Python Libvirt Domain Configuration

So in my last article I talked a little bit about using libvirt to start and stop QEMU domains.

In this article I would like to go over how domains are created.

QEMU uses XML files for each domain configuration, and using libvirt we can access that data.

First off lets connect to our local running QEMU instance:

>>> import libvirt
>>> conn = libvirt.open('qemu:///system')

Next lets look for and link to a running domain:

>>> conn.listDomainsID()
[35, 36, 37, 41, 38, 39]

>>> domain = conn.lookupByID(35)

The libvirt domain object gives os a function called XMLDesc() which we can use to see our running configuration:

>>> raw_xml = domain.XMLDesc(0)
>>> print raw_xml

<domain type='kvm' id='35'>
  <name>build01-dev</name>
  <uuid>c5c698cc-95bb-188d-3b5a-625asdj128sd</uuid>
  <memory>1048576</memory>
  <currentMemory>1048576</currentMemory>
  <vcpu>2</vcpu>
  <os>
    <type arch='x86_64' machine='fedora-13'>hvm</type>
    <boot dev='hd'/>
  </os>
  <features>
    <acpi/>
    <apic/>
    <pae/>
  </features>
  <clock offset='utc'/>
  <on_poweroff>destroy</on_poweroff>
  <on_reboot>restart</on_reboot>
  <on_crash>restart</on_crash>
  <devices>
    <emulator>/usr/bin/qemu-kvm</emulator>
    <disk type='file' device='disk'>
      <driver name='qemu' type='qcow2'/>
      <source file='/mnt/data/libvirt/datastore01/data01-dev-clone-2.img'/>
      <target dev='vda' bus='virtio'/>
      <alias name='virtio-disk0'/>
      <address type='pci' domain='0x0000' bus='0x00' slot='0x04' function='0x0'/>
    </disk>
    <disk type='file' device='cdrom'>
      <driver name='qemu' type='raw'/>
      <target dev='hdc' bus='ide'/>
      <readonly/>
      <alias name='ide0-1-0'/>
      <address type='drive' controller='0' bus='1' unit='0'/>
    </disk>
    <controller type='ide' index='0'>
      <alias name='ide0'/>
      <address type='pci' domain='0x0000' bus='0x00' slot='0x01' function='0x1'/>
    </controller>
    <interface type='bridge'>
      <mac address='50:00:00:00:00:00'/>
      <source bridge='br1'/>
      <target dev='vnet0'/>
      <model type='e1000'/>
      <alias name='net0'/>
      <address type='pci' domain='0x0000' bus='0x00' slot='0x05' function='0x0'/>
    </interface>
    <serial type='pty'>
      <source path='/dev/pts/0'/>
      <target port='0'/>
      <alias name='serial0'/>
    </serial>
    <console type='pty' tty='/dev/pts/0'>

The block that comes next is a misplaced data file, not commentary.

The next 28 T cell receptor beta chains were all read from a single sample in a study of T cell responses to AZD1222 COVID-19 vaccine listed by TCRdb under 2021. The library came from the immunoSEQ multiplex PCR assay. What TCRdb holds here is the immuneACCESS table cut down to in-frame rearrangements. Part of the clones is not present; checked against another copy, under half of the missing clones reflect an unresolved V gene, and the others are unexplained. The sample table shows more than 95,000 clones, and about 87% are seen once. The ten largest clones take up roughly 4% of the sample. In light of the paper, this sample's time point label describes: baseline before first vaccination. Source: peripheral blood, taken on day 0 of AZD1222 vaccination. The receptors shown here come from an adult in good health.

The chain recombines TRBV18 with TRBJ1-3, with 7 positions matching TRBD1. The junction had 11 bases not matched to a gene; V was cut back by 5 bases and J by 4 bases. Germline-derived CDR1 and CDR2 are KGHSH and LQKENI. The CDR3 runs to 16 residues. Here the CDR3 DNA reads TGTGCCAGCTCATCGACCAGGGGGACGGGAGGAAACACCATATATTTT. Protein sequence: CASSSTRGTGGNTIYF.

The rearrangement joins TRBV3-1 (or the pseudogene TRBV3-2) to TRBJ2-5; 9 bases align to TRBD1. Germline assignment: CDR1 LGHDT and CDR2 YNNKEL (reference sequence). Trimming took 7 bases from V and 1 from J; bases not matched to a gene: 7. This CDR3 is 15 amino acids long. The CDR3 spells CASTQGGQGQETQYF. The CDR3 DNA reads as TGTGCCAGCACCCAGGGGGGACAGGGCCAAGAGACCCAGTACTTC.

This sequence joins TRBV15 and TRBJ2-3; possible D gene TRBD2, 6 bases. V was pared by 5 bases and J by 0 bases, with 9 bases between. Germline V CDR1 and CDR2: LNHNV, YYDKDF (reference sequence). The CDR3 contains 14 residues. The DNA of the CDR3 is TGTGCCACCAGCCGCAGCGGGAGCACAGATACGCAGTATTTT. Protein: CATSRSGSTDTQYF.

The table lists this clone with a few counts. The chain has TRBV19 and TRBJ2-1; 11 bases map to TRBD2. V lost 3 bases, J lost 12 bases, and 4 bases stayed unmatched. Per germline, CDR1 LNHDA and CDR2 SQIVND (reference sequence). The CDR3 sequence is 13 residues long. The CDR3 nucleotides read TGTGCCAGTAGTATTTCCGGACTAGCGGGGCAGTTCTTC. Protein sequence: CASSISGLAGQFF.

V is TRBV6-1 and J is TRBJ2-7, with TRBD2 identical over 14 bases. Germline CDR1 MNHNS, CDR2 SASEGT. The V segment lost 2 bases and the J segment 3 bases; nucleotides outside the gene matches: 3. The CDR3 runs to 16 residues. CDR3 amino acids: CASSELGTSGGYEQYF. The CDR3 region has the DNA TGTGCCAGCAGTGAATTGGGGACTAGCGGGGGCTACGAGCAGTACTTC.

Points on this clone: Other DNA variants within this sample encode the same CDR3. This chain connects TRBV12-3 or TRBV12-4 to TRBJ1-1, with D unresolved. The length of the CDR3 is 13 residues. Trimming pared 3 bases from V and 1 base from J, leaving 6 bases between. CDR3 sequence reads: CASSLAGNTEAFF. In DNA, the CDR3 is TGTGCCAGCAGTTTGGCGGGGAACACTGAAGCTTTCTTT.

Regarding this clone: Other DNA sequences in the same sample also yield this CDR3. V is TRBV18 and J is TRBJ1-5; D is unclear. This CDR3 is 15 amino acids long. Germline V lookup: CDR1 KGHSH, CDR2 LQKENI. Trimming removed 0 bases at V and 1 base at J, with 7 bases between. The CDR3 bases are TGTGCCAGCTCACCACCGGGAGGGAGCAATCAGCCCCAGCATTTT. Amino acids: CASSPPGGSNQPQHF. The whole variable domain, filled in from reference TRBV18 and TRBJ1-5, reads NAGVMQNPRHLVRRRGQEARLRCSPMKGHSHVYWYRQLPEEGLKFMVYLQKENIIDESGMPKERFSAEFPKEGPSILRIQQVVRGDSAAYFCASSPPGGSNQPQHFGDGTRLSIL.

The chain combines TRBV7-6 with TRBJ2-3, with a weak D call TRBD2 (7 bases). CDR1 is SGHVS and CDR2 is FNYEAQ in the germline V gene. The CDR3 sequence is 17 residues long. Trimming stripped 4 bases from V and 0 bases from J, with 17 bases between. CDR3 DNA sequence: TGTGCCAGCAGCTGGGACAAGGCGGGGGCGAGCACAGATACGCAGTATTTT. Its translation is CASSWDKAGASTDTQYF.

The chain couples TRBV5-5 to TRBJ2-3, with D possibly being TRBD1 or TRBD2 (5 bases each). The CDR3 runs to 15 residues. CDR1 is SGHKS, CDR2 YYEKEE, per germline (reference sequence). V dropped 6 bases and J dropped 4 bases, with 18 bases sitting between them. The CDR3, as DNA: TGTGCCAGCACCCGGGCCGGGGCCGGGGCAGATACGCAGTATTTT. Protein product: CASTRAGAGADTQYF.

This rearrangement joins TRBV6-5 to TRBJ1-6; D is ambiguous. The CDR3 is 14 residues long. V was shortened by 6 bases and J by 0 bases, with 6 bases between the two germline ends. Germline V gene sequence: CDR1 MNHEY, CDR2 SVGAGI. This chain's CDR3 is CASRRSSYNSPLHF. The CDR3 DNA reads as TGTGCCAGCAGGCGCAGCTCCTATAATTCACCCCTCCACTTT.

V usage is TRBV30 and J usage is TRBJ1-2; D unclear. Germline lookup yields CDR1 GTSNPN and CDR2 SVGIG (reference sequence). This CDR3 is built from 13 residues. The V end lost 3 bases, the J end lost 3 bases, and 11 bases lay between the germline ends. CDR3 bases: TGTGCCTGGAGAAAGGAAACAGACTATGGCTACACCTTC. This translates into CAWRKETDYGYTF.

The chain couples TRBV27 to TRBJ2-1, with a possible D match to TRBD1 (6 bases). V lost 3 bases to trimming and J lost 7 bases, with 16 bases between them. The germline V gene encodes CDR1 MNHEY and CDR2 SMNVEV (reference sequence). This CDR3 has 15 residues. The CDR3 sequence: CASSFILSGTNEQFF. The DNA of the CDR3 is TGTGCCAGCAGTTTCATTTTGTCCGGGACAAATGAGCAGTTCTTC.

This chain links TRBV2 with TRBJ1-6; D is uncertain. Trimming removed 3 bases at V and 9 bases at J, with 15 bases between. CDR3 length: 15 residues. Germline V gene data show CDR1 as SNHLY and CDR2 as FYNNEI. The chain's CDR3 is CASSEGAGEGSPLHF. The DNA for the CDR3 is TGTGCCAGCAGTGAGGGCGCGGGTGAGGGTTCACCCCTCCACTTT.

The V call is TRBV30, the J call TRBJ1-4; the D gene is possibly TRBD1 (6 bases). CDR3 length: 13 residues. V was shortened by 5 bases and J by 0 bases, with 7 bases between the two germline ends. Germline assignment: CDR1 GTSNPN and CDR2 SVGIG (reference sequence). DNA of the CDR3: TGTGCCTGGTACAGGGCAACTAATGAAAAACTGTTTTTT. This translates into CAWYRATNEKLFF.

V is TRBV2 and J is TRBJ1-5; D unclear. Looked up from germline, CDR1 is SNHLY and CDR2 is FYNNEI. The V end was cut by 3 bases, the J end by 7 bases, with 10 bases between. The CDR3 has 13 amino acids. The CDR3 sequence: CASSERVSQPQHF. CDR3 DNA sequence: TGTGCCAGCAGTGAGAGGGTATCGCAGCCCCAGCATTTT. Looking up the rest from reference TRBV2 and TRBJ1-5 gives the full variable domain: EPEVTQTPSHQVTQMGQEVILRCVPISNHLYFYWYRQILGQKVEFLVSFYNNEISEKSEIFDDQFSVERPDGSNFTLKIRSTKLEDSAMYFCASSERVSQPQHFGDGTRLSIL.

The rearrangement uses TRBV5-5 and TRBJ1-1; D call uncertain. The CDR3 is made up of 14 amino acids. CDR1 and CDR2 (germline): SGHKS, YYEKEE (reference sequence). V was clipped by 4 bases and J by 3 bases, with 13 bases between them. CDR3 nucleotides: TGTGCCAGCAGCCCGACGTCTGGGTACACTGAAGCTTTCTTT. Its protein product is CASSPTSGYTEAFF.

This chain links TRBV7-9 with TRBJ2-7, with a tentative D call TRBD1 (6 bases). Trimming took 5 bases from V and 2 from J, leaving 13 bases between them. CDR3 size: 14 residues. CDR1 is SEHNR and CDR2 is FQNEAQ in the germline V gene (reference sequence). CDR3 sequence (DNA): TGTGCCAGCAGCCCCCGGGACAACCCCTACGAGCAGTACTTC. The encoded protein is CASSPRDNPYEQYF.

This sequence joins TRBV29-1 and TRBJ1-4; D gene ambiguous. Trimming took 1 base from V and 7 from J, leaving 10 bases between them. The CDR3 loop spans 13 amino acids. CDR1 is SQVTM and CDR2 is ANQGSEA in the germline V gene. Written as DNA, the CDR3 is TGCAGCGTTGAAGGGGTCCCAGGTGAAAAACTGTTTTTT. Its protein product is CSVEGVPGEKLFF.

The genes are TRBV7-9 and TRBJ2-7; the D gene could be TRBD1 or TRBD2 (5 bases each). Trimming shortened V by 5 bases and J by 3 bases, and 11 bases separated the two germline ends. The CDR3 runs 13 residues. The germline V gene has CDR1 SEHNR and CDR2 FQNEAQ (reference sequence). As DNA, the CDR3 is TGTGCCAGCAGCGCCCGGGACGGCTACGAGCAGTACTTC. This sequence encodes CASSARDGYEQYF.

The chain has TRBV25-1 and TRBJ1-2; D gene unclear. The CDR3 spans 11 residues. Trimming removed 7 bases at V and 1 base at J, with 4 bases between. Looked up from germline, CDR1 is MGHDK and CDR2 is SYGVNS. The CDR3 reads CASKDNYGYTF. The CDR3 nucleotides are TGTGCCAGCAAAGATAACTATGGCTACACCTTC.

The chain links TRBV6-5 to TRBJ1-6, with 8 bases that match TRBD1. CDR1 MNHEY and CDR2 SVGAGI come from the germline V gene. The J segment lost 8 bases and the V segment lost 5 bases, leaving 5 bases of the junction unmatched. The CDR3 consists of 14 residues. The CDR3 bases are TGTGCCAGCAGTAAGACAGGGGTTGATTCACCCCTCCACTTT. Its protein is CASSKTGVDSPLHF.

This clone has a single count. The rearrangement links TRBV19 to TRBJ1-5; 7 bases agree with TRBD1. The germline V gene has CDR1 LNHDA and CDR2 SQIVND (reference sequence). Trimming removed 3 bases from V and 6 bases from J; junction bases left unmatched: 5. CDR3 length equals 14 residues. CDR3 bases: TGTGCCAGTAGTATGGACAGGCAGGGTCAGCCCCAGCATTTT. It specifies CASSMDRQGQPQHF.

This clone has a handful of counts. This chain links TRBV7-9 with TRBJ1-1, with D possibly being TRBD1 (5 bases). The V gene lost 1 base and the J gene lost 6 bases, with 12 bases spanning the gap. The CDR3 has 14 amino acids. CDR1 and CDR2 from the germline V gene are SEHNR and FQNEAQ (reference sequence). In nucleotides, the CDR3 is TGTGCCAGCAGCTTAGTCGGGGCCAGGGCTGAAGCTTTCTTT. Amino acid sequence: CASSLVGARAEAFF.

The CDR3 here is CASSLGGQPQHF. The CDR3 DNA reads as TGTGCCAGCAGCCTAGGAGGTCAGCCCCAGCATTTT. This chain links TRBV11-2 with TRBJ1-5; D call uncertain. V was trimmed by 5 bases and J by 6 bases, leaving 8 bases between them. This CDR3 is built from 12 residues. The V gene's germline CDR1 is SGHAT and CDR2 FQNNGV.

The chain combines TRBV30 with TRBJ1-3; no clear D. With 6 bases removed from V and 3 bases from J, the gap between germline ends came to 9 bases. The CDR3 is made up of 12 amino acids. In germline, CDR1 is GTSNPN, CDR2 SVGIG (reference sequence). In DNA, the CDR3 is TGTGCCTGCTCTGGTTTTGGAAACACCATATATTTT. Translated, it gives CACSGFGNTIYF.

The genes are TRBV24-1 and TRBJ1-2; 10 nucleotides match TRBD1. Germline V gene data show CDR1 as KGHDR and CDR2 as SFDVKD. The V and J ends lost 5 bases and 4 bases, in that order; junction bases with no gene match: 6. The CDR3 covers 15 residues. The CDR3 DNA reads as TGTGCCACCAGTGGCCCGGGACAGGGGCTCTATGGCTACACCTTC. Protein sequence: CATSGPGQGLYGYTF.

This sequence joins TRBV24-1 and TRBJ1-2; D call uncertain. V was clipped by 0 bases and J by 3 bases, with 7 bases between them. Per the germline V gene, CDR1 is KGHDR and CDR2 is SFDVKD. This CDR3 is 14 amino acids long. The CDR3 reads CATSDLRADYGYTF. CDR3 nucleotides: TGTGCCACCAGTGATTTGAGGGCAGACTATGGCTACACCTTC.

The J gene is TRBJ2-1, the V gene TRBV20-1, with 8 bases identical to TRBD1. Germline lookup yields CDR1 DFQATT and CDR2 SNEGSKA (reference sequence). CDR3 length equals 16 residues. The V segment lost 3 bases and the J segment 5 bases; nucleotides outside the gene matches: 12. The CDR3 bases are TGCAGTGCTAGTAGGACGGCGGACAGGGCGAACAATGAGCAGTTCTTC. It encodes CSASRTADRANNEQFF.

<source path='/dev/pts/0'/>
      <target type='serial' port='0'/>
      <alias name='serial0'/>
    </console>
    <input type='tablet' bus='usb'>
      <alias name='input0'/>
    </input>
    <input type='mouse' bus='ps2'/>
    <graphics type='vnc' port='5900' autoport='yes'/>
    <video>
      <model type='cirrus' vram='9216' heads='1'/>
      <alias name='video0'/>
      <address type='pci' domain='0x0000' bus='0x00' slot='0x02' function='0x0'/>
    </video>
    <memballoon model='virtio'>
      <alias name='balloon0'/>
      <address type='pci' domain='0x0000' bus='0x00' slot='0x03' function='0x0'/>
    </memballoon>
  </devices>
</domain>

Now say you are interested in working with this XML data, we can do just that using the xml module:

>>> from xml.dom import minidom
>>> xml = minidom.parseString(raw_xml)

And something that may be useful in the XML above is the type tag, so lets grab that data:

>>> domainTypes = xml.getElementsByTagName('type')
>>> for domainType in domainTypes:
...   print domainType.getAttribute('machine')
...   print domainType.getAttribute('arch')
...
fedora-13
x86_64

And there you have it, we can easily pull out data from this XML using the minidom function.

Using this data it should be pretty easy to deploy a new guest domain using the createXML function:

Help on method createXML in module libvirt:

createXML(self, xmlDesc, flags) method of libvirt.virConnect instance
    Launch a new guest domain, based on an XML description similar
    to the one returned by virDomainGetXMLDesc()
    This function may require privileged access to the hypervisor.
    The domain is not persistent, so its definition will disappear when it
    is destroyed, or if the host is restarted (see virDomainDefineXML() to
    define persistent domains).

    If the VIR_DOMAIN_START_PAUSED flag is set, the guest domain
    will be started, but its CPUs will remain paused. The CPUs
    can later be manually started using virDomainResume.

    If the VIR_DOMAIN_START_AUTODESTROY flag is set, the guest
    domain will be automatically destroyed when the virConnectPtr
    object is finally released. This will also happen if the
    client application crashes / loses its connection to the
    libvirtd daemon. Any domains marked for auto destroy will
    block attempts at migration, save-to-file, or snapshots.

Leave a Reply

Your email address will not be published. Required fields are marked *